People suffering from Post Traumatic Stress Disorder so far represent the largest group of Connecticut residents who have registered with the Consumer Protection Department to use medical marijuana.
Of the 735 people who have registered, 212 name PTSD as their primary qualifying condition, according to a report from the Office of Legislative Research, which used statistics from early July.
One hundred and ninety two patients with spinal cord injuries have also registered as well as 141 patients with multiple sclerosis. Another 192 people have registered with various other ailments.
According to the National Institute of Mental Health, PTSD is a condition developed by some people who have experienced terrifying ordeals. It is widely associated with soldiers returning from combat situations, but can also be experienced by violent crime victims and people who have survived traumatic accidents or natural disasters.
The disorder is often treated through “talk therapy” or with antidepressants like Zoloft and Paxil among other drugs, according to the institute.
Dr. Carolyn Drazinic, assistant professor at the UConn School of Medicine’s Department of Psychiatry and president of the Connecticut Psychiatric Society, said many psychiatrists in the state were surprised that the disorder was added to the list of ailments that qualify someone to use medical marijuana.
Although there are studies suggesting cannabis helps treat many of the illnesses included in the law, Drazinic said that is not the case with PTSD.
“Right now there is no data to suggest that marijuana is helpful in treating post traumatic stress disorder,” she said.
Drazinic did not rule out the possibility that future studies could suggest the substance is a viable treatment, but said for the time being that research has not been done.
However, there are anecdotal accounts suggesting the substance has been helpful to some suffering from the disorder.
Last month, Maine added PTSD as a qualifying condition for patients seeking marijuana under that state’s palliative use law. Eighteen other states have laws allowing for medicinal use of the substance and several have allowed it for treatment of post traumatic stress.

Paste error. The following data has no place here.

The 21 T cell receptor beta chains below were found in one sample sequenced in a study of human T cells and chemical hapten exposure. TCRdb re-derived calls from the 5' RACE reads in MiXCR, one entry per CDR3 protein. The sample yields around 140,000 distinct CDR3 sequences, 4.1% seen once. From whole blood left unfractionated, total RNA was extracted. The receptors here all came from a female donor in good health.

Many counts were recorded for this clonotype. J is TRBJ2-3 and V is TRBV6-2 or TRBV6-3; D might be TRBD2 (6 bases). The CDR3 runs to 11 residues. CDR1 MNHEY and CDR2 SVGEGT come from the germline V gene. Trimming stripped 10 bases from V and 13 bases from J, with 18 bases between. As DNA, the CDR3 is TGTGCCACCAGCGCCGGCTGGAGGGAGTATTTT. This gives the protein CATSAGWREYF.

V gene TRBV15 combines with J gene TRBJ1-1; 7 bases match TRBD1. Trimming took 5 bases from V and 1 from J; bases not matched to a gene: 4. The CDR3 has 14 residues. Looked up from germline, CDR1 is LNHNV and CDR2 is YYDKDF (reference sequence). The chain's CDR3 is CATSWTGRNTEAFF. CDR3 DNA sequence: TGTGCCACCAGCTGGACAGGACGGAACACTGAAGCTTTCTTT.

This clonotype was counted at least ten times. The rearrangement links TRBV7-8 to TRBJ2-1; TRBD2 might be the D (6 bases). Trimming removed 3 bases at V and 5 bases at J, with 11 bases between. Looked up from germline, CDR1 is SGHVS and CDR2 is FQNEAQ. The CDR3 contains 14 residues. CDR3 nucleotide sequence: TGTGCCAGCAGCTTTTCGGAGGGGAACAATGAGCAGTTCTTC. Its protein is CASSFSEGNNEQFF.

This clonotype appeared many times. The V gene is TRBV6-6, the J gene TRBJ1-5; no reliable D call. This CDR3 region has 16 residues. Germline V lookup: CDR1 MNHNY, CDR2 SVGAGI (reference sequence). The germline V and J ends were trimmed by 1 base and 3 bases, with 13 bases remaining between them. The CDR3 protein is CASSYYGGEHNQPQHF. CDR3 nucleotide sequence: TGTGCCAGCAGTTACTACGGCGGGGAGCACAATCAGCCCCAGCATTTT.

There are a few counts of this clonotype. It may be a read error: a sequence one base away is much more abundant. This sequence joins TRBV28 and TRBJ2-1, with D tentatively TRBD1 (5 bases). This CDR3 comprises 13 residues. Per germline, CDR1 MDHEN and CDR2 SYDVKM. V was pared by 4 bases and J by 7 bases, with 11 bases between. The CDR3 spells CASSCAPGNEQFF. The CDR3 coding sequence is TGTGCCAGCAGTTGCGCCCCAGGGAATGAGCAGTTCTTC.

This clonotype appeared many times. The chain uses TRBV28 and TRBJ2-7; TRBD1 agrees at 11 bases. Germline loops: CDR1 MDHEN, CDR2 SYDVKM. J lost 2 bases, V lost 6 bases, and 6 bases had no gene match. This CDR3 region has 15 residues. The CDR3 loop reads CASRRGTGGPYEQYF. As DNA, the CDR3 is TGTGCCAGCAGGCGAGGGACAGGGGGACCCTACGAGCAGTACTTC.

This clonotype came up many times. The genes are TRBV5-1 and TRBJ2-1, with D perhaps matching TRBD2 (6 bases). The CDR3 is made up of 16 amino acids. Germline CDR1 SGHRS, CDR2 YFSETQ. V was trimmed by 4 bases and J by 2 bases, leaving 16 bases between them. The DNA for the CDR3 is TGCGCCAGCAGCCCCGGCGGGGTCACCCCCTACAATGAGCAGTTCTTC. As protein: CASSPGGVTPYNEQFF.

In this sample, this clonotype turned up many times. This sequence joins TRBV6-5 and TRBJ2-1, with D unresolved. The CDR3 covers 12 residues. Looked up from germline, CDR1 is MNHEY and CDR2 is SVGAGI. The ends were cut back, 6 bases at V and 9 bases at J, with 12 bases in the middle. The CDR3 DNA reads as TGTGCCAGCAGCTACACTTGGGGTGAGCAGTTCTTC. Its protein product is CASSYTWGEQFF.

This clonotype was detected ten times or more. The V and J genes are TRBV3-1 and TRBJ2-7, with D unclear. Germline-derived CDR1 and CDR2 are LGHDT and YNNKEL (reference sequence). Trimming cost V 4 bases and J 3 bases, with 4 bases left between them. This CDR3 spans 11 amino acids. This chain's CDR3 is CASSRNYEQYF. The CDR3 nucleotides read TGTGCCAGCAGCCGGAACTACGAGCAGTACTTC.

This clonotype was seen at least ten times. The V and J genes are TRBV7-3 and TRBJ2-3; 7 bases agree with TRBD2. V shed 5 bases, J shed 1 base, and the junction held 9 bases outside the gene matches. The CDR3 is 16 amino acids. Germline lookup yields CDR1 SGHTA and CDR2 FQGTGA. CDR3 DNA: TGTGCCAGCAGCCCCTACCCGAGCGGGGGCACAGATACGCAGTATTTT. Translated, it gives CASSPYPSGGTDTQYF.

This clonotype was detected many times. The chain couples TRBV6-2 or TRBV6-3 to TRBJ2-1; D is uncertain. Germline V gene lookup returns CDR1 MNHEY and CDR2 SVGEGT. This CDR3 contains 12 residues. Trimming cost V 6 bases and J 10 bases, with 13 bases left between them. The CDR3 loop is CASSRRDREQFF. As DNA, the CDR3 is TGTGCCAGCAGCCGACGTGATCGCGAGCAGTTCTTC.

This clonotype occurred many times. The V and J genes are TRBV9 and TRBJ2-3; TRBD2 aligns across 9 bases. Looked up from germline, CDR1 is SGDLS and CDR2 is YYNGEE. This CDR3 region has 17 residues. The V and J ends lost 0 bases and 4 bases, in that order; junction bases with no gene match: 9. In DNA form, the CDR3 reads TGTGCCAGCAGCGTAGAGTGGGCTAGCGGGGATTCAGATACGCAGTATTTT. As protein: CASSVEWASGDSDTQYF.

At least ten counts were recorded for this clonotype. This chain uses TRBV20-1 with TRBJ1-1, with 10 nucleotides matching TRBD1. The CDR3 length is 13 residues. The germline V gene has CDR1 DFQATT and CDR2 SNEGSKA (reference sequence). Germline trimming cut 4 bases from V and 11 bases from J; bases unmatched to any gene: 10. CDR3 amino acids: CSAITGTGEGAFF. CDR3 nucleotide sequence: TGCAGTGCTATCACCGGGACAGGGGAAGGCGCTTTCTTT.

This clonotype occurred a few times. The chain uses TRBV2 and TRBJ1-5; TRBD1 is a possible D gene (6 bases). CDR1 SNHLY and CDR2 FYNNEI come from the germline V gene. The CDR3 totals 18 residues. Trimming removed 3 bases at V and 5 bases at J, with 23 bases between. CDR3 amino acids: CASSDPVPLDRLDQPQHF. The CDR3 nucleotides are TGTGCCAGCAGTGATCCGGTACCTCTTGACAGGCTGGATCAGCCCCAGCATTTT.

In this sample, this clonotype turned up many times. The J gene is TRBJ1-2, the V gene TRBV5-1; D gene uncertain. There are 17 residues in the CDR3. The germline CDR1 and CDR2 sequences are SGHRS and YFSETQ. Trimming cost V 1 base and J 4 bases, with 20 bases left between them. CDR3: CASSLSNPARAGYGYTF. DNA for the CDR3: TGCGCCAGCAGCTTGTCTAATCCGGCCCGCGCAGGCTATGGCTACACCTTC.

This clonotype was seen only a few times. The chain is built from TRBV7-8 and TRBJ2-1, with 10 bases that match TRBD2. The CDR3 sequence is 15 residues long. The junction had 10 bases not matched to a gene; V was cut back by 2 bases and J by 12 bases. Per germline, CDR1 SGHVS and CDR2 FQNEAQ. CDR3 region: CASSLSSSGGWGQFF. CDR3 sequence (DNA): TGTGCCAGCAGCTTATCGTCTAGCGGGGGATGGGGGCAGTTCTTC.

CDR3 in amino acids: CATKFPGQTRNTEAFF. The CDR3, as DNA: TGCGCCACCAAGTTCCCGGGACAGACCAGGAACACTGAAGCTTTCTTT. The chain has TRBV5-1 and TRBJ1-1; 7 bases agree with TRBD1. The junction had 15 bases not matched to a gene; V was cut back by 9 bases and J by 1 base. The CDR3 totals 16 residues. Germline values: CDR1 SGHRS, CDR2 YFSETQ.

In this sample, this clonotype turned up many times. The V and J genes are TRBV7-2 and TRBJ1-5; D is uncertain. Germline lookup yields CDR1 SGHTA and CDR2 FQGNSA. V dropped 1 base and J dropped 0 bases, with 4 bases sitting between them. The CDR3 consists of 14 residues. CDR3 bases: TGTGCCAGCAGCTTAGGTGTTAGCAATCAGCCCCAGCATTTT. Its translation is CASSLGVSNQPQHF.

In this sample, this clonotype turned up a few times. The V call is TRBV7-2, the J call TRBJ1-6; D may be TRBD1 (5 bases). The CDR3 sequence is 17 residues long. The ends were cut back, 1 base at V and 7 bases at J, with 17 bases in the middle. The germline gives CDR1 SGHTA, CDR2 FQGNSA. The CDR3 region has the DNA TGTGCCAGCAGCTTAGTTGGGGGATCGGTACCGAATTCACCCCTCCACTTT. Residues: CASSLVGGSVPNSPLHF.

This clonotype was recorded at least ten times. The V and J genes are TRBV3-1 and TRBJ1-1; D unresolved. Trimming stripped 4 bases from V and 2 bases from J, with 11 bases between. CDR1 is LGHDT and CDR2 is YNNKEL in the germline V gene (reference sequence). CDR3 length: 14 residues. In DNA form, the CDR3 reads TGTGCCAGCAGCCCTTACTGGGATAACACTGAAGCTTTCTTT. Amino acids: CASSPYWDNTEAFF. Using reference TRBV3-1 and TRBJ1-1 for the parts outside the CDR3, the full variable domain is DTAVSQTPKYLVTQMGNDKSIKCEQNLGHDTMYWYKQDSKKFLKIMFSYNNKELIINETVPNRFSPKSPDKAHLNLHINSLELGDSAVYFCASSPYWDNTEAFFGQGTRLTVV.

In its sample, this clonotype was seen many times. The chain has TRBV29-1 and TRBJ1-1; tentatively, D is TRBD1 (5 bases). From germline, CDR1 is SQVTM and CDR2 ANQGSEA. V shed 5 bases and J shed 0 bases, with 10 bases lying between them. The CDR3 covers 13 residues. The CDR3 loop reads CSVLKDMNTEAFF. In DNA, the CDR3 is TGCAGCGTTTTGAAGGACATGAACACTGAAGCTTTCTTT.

Consumer Protection Commissioner William Rubenstein said people should be cautious of drawing conclusions from the program’s statistics so far.
“It’s a very small sample. This program is just getting up and running,” he said.
Connecticut passed legislation legalizing the palliative use of marijuana last year. The law allows people with certain debilitating illnesses to access cannabis with a doctor’s recommendation. The law calls for the substance to be distributed through a licensed pharmacist.
Lawmakers specifically approved around a dozen ailments which can qualify someone to use the substance with a doctor’s note. But the legislature gave the Consumer Protection Department the authority to make the drug available to people suffering from additional conditions if it is recommended by a board of physicians.
The DCP is also tasked with developing a set of regulations governing the process of growing and distributing marijuana to patients in Connecticut. In April the department heard public testimony on its draft rules.
Rubenstein said the department has submitted a revised set of regulations to the legislature’s Regulation Review Committee in June. He said he expects the committee will take up the regulations when they meet in August.
In the meantime, the state has authorized patients with recommendations from doctors to register with the DCP for a fee. Registered patients are permitted to possess a small amount of marijuana. So far 91 doctors have registered with the state to issue patient recommendations.
The average age of a registered medical marijuana patient in Connecticut is 42.8, according legislative research. The report also found that men have registered in greater numbers than women by a three-to-one margin.